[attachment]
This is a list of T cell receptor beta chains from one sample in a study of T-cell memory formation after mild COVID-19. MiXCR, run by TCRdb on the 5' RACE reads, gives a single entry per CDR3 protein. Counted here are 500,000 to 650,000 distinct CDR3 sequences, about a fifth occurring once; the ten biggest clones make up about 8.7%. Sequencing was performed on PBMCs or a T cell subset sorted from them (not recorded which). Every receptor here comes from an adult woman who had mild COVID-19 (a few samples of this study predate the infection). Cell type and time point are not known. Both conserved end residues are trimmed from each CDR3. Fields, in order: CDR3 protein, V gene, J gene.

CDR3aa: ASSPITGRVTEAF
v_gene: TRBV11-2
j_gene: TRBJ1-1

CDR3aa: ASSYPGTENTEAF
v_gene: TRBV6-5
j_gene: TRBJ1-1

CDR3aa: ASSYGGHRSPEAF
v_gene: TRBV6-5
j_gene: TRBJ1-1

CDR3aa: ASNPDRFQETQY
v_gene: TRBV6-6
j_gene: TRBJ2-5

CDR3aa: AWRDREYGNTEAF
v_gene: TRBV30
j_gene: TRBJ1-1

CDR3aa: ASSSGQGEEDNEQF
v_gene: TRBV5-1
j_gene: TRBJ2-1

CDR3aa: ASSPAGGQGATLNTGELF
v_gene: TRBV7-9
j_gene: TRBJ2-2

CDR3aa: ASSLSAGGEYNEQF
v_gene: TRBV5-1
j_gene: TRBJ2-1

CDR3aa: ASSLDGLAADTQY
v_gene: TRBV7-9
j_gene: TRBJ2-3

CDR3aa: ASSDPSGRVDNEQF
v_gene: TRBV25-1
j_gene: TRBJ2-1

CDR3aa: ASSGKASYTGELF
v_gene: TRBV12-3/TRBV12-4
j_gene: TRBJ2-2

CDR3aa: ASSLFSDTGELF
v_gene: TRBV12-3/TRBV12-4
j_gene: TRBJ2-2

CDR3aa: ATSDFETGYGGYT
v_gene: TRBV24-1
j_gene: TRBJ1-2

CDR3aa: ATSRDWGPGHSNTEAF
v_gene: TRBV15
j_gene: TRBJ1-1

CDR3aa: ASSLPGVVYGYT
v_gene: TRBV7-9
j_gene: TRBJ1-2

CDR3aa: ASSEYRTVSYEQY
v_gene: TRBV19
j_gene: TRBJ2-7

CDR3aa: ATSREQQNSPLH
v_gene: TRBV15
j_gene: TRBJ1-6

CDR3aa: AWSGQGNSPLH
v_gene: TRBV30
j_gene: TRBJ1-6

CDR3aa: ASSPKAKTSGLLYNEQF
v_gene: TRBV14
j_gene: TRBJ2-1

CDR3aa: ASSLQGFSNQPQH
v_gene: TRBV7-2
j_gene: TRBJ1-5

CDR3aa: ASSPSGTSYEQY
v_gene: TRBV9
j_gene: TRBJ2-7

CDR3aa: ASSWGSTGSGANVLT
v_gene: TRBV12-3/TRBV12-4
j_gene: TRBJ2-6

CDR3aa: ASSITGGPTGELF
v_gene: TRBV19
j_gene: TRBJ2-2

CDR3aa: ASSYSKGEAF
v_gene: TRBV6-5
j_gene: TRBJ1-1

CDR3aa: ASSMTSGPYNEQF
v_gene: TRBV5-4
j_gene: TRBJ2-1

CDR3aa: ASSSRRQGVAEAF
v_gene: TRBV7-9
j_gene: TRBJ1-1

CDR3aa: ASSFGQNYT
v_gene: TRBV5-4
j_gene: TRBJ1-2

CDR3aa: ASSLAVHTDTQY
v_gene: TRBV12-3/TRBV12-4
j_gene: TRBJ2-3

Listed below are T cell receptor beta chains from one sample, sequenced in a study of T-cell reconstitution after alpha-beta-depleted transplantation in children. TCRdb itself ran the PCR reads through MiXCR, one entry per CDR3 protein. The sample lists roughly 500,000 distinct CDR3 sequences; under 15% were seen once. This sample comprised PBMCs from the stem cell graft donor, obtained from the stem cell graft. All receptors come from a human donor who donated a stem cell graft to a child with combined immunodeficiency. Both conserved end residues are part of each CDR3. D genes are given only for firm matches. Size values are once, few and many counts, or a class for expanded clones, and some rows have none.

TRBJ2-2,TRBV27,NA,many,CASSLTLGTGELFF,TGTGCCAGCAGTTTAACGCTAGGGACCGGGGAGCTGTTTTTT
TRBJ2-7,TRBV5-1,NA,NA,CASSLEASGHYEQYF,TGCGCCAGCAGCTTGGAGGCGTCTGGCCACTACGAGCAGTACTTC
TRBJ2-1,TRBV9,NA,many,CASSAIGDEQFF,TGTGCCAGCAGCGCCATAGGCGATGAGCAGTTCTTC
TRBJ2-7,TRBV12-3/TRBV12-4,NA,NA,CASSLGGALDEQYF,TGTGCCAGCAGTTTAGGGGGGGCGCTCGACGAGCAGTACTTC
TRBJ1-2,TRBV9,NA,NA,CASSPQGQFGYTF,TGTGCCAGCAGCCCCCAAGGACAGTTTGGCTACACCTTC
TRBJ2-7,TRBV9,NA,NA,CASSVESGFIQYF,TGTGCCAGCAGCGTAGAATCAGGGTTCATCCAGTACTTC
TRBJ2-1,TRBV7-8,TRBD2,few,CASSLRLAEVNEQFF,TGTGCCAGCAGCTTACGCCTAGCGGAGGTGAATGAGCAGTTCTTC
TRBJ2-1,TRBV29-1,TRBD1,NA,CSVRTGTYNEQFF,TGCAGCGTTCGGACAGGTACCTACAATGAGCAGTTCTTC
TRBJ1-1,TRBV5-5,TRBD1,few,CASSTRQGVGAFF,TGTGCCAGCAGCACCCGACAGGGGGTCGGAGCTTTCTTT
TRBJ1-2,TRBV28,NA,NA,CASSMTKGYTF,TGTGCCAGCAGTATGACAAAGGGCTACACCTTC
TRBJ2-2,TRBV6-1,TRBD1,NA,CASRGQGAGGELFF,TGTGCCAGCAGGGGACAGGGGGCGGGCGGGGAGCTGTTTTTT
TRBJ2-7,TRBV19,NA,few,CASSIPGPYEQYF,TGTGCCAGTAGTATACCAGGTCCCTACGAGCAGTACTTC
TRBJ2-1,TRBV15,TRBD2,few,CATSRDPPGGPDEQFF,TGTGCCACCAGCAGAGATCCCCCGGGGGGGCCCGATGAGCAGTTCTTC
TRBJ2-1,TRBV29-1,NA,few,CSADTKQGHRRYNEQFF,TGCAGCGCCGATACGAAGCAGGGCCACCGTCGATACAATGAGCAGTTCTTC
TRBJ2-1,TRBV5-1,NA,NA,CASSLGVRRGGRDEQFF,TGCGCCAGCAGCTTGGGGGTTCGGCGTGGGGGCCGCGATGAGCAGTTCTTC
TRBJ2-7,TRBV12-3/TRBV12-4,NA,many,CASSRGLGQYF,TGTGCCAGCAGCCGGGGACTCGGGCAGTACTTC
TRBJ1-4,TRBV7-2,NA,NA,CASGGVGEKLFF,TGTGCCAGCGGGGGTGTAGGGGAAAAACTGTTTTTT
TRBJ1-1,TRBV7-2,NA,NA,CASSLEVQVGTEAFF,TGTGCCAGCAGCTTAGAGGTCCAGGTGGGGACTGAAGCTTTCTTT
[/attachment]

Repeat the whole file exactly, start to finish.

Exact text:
This is a list of T cell receptor beta chains from one sample in a study of T-cell memory formation after mild COVID-19. MiXCR, run by TCRdb on the 5' RACE reads, gives a single entry per CDR3 protein. Counted here are 500,000 to 650,000 distinct CDR3 sequences, about a fifth occurring once; the ten biggest clones make up about 8.7%. Sequencing was performed on PBMCs or a T cell subset sorted from them (not recorded which). Every receptor here comes from an adult woman who had mild COVID-19 (a few samples of this study predate the infection). Cell type and time point are not known. Both conserved end residues are trimmed from each CDR3. Fields, in order: CDR3 protein, V gene, J gene.

CDR3aa: ASSPITGRVTEAF
v_gene: TRBV11-2
j_gene: TRBJ1-1

CDR3aa: ASSYPGTENTEAF
v_gene: TRBV6-5
j_gene: TRBJ1-1

CDR3aa: ASSYGGHRSPEAF
v_gene: TRBV6-5
j_gene: TRBJ1-1

CDR3aa: ASNPDRFQETQY
v_gene: TRBV6-6
j_gene: TRBJ2-5

CDR3aa: AWRDREYGNTEAF
v_gene: TRBV30
j_gene: TRBJ1-1

CDR3aa: ASSSGQGEEDNEQF
v_gene: TRBV5-1
j_gene: TRBJ2-1

CDR3aa: ASSPAGGQGATLNTGELF
v_gene: TRBV7-9
j_gene: TRBJ2-2

CDR3aa: ASSLSAGGEYNEQF
v_gene: TRBV5-1
j_gene: TRBJ2-1

CDR3aa: ASSLDGLAADTQY
v_gene: TRBV7-9
j_gene: TRBJ2-3

CDR3aa: ASSDPSGRVDNEQF
v_gene: TRBV25-1
j_gene: TRBJ2-1

CDR3aa: ASSGKASYTGELF
v_gene: TRBV12-3/TRBV12-4
j_gene: TRBJ2-2

CDR3aa: ASSLFSDTGELF
v_gene: TRBV12-3/TRBV12-4
j_gene: TRBJ2-2

CDR3aa: ATSDFETGYGGYT
v_gene: TRBV24-1
j_gene: TRBJ1-2

CDR3aa: ATSRDWGPGHSNTEAF
v_gene: TRBV15
j_gene: TRBJ1-1

CDR3aa: ASSLPGVVYGYT
v_gene: TRBV7-9
j_gene: TRBJ1-2

CDR3aa: ASSEYRTVSYEQY
v_gene: TRBV19
j_gene: TRBJ2-7

CDR3aa: ATSREQQNSPLH
v_gene: TRBV15
j_gene: TRBJ1-6

CDR3aa: AWSGQGNSPLH
v_gene: TRBV30
j_gene: TRBJ1-6

CDR3aa: ASSPKAKTSGLLYNEQF
v_gene: TRBV14
j_gene: TRBJ2-1

CDR3aa: ASSLQGFSNQPQH
v_gene: TRBV7-2
j_gene: TRBJ1-5

CDR3aa: ASSPSGTSYEQY
v_gene: TRBV9
j_gene: TRBJ2-7

CDR3aa: ASSWGSTGSGANVLT
v_gene: TRBV12-3/TRBV12-4
j_gene: TRBJ2-6

CDR3aa: ASSITGGPTGELF
v_gene: TRBV19
j_gene: TRBJ2-2

CDR3aa: ASSYSKGEAF
v_gene: TRBV6-5
j_gene: TRBJ1-1

CDR3aa: ASSMTSGPYNEQF
v_gene: TRBV5-4
j_gene: TRBJ2-1

CDR3aa: ASSSRRQGVAEAF
v_gene: TRBV7-9
j_gene: TRBJ1-1

CDR3aa: ASSFGQNYT
v_gene: TRBV5-4
j_gene: TRBJ1-2

CDR3aa: ASSLAVHTDTQY
v_gene: TRBV12-3/TRBV12-4
j_gene: TRBJ2-3

Listed below are T cell receptor beta chains from one sample, sequenced in a study of T-cell reconstitution after alpha-beta-depleted transplantation in children. TCRdb itself ran the PCR reads through MiXCR, one entry per CDR3 protein. The sample lists roughly 500,000 distinct CDR3 sequences; under 15% were seen once. This sample comprised PBMCs from the stem cell graft donor, obtained from the stem cell graft. All receptors come from a human donor who donated a stem cell graft to a child with combined immunodeficiency. Both conserved end residues are part of each CDR3. D genes are given only for firm matches. Size values are once, few and many counts, or a class for expanded clones, and some rows have none.

TRBJ2-2,TRBV27,NA,many,CASSLTLGTGELFF,TGTGCCAGCAGTTTAACGCTAGGGACCGGGGAGCTGTTTTTT
TRBJ2-7,TRBV5-1,NA,NA,CASSLEASGHYEQYF,TGCGCCAGCAGCTTGGAGGCGTCTGGCCACTACGAGCAGTACTTC
TRBJ2-1,TRBV9,NA,many,CASSAIGDEQFF,TGTGCCAGCAGCGCCATAGGCGATGAGCAGTTCTTC
TRBJ2-7,TRBV12-3/TRBV12-4,NA,NA,CASSLGGALDEQYF,TGTGCCAGCAGTTTAGGGGGGGCGCTCGACGAGCAGTACTTC
TRBJ1-2,TRBV9,NA,NA,CASSPQGQFGYTF,TGTGCCAGCAGCCCCCAAGGACAGTTTGGCTACACCTTC
TRBJ2-7,TRBV9,NA,NA,CASSVESGFIQYF,TGTGCCAGCAGCGTAGAATCAGGGTTCATCCAGTACTTC
TRBJ2-1,TRBV7-8,TRBD2,few,CASSLRLAEVNEQFF,TGTGCCAGCAGCTTACGCCTAGCGGAGGTGAATGAGCAGTTCTTC
TRBJ2-1,TRBV29-1,TRBD1,NA,CSVRTGTYNEQFF,TGCAGCGTTCGGACAGGTACCTACAATGAGCAGTTCTTC
TRBJ1-1,TRBV5-5,TRBD1,few,CASSTRQGVGAFF,TGTGCCAGCAGCACCCGACAGGGGGTCGGAGCTTTCTTT
TRBJ1-2,TRBV28,NA,NA,CASSMTKGYTF,TGTGCCAGCAGTATGACAAAGGGCTACACCTTC
TRBJ2-2,TRBV6-1,TRBD1,NA,CASRGQGAGGELFF,TGTGCCAGCAGGGGACAGGGGGCGGGCGGGGAGCTGTTTTTT
TRBJ2-7,TRBV19,NA,few,CASSIPGPYEQYF,TGTGCCAGTAGTATACCAGGTCCCTACGAGCAGTACTTC
TRBJ2-1,TRBV15,TRBD2,few,CATSRDPPGGPDEQFF,TGTGCCACCAGCAGAGATCCCCCGGGGGGGCCCGATGAGCAGTTCTTC
TRBJ2-1,TRBV29-1,NA,few,CSADTKQGHRRYNEQFF,TGCAGCGCCGATACGAAGCAGGGCCACCGTCGATACAATGAGCAGTTCTTC
TRBJ2-1,TRBV5-1,NA,NA,CASSLGVRRGGRDEQFF,TGCGCCAGCAGCTTGGGGGTTCGGCGTGGGGGCCGCGATGAGCAGTTCTTC
TRBJ2-7,TRBV12-3/TRBV12-4,NA,many,CASSRGLGQYF,TGTGCCAGCAGCCGGGGACTCGGGCAGTACTTC
TRBJ1-4,TRBV7-2,NA,NA,CASGGVGEKLFF,TGTGCCAGCGGGGGTGTAGGGGAAAAACTGTTTTTT
TRBJ1-1,TRBV7-2,NA,NA,CASSLEVQVGTEAFF,TGTGCCAGCAGCTTAGAGGTCCAGGTGGGGACTGAAGCTTTCTTT